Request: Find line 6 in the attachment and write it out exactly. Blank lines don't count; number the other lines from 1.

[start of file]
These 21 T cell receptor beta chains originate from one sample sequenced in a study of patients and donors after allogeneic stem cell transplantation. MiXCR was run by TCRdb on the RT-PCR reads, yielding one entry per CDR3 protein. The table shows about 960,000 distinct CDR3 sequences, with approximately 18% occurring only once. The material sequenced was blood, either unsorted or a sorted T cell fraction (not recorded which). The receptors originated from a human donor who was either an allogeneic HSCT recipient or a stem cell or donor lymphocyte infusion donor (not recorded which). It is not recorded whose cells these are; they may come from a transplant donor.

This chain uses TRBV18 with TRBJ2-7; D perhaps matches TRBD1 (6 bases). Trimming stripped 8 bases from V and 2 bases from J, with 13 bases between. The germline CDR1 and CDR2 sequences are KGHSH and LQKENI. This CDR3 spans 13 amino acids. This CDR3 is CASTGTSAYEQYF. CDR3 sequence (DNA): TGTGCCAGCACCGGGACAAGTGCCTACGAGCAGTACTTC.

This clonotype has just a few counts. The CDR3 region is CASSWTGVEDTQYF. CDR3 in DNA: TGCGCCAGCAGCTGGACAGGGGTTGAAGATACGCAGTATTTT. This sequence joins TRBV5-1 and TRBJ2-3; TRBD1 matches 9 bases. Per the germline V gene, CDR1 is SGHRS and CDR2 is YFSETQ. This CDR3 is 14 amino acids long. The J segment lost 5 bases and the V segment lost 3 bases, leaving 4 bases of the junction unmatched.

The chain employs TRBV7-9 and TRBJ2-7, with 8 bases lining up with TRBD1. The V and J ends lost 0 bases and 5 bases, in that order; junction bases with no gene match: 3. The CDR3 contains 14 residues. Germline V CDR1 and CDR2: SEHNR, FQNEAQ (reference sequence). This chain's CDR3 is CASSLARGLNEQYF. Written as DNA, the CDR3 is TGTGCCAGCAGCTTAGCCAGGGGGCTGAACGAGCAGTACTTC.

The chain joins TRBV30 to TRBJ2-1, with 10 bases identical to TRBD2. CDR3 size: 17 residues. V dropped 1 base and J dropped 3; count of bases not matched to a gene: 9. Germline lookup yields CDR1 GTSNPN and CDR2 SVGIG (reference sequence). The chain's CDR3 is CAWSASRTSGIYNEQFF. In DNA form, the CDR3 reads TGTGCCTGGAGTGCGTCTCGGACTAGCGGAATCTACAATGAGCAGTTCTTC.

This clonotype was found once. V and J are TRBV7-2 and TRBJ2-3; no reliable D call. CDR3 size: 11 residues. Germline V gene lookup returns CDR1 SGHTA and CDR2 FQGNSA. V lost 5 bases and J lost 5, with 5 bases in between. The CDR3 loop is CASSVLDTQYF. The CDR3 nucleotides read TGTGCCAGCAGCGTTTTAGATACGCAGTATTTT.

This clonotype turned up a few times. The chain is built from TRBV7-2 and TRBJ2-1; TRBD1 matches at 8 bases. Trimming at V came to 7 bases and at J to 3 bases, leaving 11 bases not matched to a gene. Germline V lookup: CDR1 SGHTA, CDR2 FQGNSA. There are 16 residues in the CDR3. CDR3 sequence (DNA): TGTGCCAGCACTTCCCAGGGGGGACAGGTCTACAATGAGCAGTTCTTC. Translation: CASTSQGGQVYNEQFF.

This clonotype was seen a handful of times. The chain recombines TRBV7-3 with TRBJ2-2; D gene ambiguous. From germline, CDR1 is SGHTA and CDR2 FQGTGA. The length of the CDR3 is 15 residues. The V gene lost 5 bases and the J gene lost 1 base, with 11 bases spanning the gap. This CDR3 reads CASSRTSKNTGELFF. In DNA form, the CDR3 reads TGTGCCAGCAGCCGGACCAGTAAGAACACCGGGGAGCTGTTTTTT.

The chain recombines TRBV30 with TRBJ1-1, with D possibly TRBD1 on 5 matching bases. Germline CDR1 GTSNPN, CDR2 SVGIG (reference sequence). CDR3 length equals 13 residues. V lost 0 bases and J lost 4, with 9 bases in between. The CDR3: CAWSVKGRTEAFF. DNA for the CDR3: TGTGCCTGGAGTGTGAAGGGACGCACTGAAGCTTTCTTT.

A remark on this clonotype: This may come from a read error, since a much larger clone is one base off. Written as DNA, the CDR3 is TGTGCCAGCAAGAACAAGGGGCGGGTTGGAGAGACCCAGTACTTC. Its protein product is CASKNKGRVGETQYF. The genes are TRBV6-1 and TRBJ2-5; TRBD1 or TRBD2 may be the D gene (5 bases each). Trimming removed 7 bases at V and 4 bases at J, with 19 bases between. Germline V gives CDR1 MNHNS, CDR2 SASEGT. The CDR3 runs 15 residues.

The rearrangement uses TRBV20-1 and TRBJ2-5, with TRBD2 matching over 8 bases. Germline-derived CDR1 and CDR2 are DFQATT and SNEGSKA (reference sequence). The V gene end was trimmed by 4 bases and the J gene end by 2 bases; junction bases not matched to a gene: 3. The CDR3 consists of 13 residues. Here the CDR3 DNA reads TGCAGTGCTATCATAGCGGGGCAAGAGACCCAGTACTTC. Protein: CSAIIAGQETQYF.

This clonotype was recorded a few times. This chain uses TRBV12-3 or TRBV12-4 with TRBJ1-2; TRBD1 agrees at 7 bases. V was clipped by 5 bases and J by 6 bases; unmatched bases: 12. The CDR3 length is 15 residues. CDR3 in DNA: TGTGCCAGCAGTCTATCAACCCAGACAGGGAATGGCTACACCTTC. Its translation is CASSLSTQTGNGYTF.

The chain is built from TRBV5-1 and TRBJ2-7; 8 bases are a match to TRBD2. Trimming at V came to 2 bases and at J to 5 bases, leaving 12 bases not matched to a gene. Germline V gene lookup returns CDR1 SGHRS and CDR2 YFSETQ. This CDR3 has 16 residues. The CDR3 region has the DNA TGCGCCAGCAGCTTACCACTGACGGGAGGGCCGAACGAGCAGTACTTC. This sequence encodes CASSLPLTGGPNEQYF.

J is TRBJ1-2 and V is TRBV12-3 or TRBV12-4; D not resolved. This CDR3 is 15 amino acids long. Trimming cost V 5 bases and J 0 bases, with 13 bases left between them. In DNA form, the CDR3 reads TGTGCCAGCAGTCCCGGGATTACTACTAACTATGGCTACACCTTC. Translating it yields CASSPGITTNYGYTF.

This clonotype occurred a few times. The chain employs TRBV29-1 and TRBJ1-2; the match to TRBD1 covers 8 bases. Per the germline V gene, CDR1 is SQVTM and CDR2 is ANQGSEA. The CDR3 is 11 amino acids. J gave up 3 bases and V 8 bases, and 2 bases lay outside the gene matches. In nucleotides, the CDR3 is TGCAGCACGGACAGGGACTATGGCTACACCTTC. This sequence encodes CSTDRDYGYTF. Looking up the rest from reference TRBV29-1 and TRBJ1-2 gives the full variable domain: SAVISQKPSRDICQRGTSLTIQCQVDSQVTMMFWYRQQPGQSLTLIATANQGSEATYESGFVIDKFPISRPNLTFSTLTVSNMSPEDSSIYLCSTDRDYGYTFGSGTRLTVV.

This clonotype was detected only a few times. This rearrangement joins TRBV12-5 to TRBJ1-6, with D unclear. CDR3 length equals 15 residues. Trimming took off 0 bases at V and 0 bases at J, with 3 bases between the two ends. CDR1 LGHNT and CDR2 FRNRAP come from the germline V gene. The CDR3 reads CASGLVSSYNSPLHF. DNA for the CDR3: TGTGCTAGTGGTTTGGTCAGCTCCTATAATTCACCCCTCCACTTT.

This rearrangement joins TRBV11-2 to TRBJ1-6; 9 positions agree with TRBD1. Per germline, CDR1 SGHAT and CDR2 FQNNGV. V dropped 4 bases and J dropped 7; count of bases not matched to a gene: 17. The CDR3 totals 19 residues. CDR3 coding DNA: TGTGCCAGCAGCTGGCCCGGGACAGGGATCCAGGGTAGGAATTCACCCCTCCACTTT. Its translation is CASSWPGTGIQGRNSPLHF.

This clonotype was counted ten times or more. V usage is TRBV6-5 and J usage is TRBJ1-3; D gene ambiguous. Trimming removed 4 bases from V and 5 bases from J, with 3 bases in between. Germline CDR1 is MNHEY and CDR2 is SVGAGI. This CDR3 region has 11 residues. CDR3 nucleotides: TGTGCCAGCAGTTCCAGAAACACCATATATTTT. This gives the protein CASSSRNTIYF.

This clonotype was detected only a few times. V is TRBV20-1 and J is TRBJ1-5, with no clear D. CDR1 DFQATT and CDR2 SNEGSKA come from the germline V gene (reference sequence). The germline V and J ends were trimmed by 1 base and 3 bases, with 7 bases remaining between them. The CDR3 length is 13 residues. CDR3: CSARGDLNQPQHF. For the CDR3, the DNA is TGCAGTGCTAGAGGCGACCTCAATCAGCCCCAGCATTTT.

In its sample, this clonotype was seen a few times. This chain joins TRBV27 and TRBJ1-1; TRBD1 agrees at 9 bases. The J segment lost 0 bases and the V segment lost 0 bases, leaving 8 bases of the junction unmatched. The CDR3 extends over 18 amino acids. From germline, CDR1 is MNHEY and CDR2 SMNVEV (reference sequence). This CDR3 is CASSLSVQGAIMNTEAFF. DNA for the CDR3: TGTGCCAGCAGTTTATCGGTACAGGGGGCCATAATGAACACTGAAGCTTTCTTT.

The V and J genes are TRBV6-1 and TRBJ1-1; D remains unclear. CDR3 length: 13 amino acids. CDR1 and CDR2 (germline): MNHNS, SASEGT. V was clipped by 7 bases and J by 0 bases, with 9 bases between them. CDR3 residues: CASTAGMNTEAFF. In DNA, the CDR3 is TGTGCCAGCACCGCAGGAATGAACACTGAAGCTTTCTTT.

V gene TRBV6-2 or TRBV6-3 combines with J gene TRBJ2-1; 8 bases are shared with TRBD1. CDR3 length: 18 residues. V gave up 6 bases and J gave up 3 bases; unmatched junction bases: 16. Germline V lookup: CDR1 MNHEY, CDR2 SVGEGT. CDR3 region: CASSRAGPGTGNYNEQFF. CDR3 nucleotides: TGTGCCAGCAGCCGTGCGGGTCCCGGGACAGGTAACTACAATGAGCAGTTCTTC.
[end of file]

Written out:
This clonotype was found once. V and J are TRBV7-2 and TRBJ2-3; no reliable D call. CDR3 size: 11 residues. Germline V gene lookup returns CDR1 SGHTA and CDR2 FQGNSA. V lost 5 bases and J lost 5, with 5 bases in between. The CDR3 loop is CASSVLDTQYF. The CDR3 nucleotides read TGTGCCAGCAGCGTTTTAGATACGCAGTATTTT.